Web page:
How Long Does Grass Seed Last? | Opened & Unopened | UK

If you have an old bag of grass seed, and are looking to plant it or overseed your existing lawn, you might be wondering whether or not it will grow.

Grass seeds do have a limited shelf life. If you plant them when they’re expired, they probably won’t germinate. You will either end up with very patchy growth, or no growth at all.

In this guide, we’ve explained how long grass seed lasts for before they go bad, whether you store them in a sealed or unsealed bag.

How long does grass seed last in a sealed bag?

Person scattering grass seeds by hand.

Grass seed in a sealed plastic bag from the manufacturer should last 4-5 years of storage in a cool, dry location, depending on the variety.

When you keep your grass seed in an unopened container, they’re much more likely to retain their original moisture level, and avoid being affected by humidity in the air. Grass seeds are sensitive to dampness, as we’ll discuss below, which is why keeping them in a sealed bag helps them to last for longer.

How long does grass seed last in an opened bag?

Person scattering grass seeds with a spreader.

Grass seed stored in an opened bag will typically only last 1-2 years, depending on where it was stored.

When left in an open container, grass seeds are left much more exposed to their surrounding environment, meaning that these surrounding conditions become much more important.

If you’ve left the grass seed in an open bag in a humid shed exposed to direct sunlight, then it might last a year from the day that you bought them, or even less. However, if your seed storage is a cool, dry spot in your garage, then it might last up to 2 years before it will go bad.

Other factors affecting grass seed longevity

Apart from whether or not you store your grass seed in a sealed container, there are other factors that affect how long the seed may last for.

  • Temperature. You want to keep grass seed relatively cool, at a temperature of under 16°C but less than 2°C. This is why it can actually be a good idea to refrigerate your seed bag in storage. At the very least, if you can’t keep your seeds in the fridge, you want to keep them in a dark location, out of direct sunlight.
  • Moisture. Grass seeds prefer to have an internal moisture content of about 15%. If you store the seed in very dry conditions, or in a very humid location, the seed moisture content can go out of balance, preventing the grass seed from growing when planted. It’s important to keep your seed in a sealed container to prevent condensation buildup.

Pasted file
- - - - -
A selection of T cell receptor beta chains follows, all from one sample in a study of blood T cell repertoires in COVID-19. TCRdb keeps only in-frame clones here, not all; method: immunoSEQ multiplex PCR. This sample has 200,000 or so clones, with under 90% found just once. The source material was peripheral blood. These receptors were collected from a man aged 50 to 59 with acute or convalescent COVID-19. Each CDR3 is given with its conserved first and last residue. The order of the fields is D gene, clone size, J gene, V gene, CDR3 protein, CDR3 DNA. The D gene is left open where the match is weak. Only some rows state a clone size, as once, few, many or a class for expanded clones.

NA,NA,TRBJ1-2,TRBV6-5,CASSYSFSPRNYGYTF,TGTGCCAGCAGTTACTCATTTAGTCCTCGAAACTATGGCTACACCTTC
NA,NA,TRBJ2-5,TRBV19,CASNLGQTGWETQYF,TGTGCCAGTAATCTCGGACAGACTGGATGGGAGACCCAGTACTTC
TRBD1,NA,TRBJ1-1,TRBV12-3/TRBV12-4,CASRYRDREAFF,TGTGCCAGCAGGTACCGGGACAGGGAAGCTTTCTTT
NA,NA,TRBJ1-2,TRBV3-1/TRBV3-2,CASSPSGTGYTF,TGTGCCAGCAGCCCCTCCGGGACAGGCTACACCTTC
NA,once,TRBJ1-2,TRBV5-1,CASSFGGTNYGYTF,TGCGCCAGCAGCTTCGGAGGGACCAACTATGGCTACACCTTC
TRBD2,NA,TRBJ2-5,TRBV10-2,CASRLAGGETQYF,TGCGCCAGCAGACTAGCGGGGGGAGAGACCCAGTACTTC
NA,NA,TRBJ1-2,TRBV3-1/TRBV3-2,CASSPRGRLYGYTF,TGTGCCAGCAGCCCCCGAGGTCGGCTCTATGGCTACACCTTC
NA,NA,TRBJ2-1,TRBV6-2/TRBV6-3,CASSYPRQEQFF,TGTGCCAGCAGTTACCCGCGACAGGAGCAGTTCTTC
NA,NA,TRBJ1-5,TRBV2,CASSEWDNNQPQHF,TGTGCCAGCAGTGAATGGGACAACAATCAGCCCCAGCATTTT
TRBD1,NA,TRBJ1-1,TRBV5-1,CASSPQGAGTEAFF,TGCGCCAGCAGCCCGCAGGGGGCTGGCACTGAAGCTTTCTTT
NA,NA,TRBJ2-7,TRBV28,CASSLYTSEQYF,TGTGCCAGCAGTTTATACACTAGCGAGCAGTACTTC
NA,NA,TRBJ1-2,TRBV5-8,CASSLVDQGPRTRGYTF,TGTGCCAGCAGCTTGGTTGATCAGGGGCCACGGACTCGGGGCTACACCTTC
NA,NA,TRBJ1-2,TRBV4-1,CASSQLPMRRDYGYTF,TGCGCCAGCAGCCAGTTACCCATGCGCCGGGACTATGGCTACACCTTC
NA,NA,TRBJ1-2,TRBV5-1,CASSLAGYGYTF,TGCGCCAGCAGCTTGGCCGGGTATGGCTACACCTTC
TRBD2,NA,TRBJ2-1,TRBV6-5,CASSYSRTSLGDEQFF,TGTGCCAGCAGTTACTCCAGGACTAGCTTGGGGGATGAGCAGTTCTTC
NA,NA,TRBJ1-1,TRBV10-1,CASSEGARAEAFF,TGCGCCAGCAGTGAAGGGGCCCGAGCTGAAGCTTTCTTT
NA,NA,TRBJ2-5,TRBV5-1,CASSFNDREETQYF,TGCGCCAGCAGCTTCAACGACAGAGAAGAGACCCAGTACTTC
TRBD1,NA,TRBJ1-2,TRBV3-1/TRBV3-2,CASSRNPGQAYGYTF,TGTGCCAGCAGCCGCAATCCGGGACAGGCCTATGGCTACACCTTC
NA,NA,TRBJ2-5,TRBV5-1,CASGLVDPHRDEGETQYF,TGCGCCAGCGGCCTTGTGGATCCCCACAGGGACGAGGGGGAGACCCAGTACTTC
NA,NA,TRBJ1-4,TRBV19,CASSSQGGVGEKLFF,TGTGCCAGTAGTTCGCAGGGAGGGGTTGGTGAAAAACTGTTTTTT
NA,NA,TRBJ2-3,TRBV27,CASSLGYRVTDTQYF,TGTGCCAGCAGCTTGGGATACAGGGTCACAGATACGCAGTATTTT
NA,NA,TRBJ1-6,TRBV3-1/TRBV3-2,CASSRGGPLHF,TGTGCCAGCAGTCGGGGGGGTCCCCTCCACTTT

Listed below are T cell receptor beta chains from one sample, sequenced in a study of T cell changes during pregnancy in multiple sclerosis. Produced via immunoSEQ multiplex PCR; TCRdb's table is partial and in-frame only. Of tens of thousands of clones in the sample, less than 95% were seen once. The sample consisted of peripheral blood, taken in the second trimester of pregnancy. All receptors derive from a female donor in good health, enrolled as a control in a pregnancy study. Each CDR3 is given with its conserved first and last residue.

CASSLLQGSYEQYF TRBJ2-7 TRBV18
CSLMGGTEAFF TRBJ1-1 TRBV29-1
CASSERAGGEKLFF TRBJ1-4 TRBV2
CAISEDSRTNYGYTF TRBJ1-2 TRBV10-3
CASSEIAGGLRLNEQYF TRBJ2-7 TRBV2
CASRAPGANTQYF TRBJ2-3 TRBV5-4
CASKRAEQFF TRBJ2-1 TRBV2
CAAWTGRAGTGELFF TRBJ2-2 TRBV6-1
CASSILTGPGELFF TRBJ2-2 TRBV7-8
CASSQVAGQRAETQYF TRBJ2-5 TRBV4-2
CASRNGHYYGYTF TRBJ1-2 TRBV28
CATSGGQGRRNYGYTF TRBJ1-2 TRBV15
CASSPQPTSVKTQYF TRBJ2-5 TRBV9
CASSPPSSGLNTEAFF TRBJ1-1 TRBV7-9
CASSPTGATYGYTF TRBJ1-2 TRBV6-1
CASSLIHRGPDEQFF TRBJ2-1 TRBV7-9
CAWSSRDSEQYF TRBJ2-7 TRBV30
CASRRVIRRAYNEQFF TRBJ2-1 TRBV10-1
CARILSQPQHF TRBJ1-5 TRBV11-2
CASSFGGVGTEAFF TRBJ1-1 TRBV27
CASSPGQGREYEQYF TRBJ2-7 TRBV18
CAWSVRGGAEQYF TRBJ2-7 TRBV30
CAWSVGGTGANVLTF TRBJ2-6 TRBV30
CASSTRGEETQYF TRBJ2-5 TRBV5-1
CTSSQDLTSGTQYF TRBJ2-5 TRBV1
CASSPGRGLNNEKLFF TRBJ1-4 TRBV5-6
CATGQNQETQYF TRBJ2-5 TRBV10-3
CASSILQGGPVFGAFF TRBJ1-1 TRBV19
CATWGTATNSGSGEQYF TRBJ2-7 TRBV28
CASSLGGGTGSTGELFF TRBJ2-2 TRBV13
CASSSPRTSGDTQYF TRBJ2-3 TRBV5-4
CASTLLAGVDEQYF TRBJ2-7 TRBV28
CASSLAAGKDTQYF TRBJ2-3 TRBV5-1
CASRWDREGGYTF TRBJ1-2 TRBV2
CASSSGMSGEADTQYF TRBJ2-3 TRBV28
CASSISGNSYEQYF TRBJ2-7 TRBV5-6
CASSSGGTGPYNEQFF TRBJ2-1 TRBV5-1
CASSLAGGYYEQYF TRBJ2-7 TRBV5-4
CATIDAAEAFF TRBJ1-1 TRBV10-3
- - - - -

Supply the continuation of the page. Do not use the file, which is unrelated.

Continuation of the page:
How do you know if grass seed is still good?

Grass seeds germinating in soil.

The first thing to check to see if your grass seed will germinate is the expiry date. Most grass seed retailers will include an expiration date, or at least a rough idea of the shelf life, on the original packaging.

If you don’t have the original packaging to check the shelf life, there are other ways to see if your seeds will germinate when planted.

  • Inspect the grass seeds. Look for any signs of damp, mould, or fungi. This means that the seed has become too damp and is unlikely to germinate.
  • Do a test to see the grass seed germination rate. Get a small plant pot, fill it with dirt, and push some of your grass seeds just below the surface. Water them twice daily, ensuring they get some sunlight, and see if you notice any signs of grass seed germination over the course of a week. Remember to count how many seeds you planted, and then note how many germinated, to find the germination rate. If only half of the seeds germinated, it may be worth buying fresh seed, otherwise you’ll end up with patchy grass when you plant them.
  • Do a test on a small patch of grass. If you’re planning on using the seed for overseeding, you can do a test on a small area of grass to see if the seeds germinate on your lawn.

How to store grass seed

If you do end up buying a new bag of grass seed, here’s how you can store leftover seed to ensure that they last as long as possible.

  • Provided the original packaging is no longer sealed, it’s best to store the grass seed in something breathable. This ensures that there is some air flow, and helps to prevent mould buildup. A sack is a good option if you have one, otherwith you could use a cloth shopping bag.
  • Find a cool, dark location to store the grass seed. Your garage or basement is best – it’s a good idea to avoid the shed because the temperature can vary quite a lot, and the grass seed is more likely to be exposed to sunlight. Although you want to store your seed bag somewhere cool, ensure that it’s not left in an area that will freeze. A fridge is a good place to store grass seed if you have one in the garage.
  • Check the seed every few months if you can to make sure it’s not becoming damp over time. If you have issues with dampness, you could use a moisture absorber product such as DampRid to remove moisture from the air.

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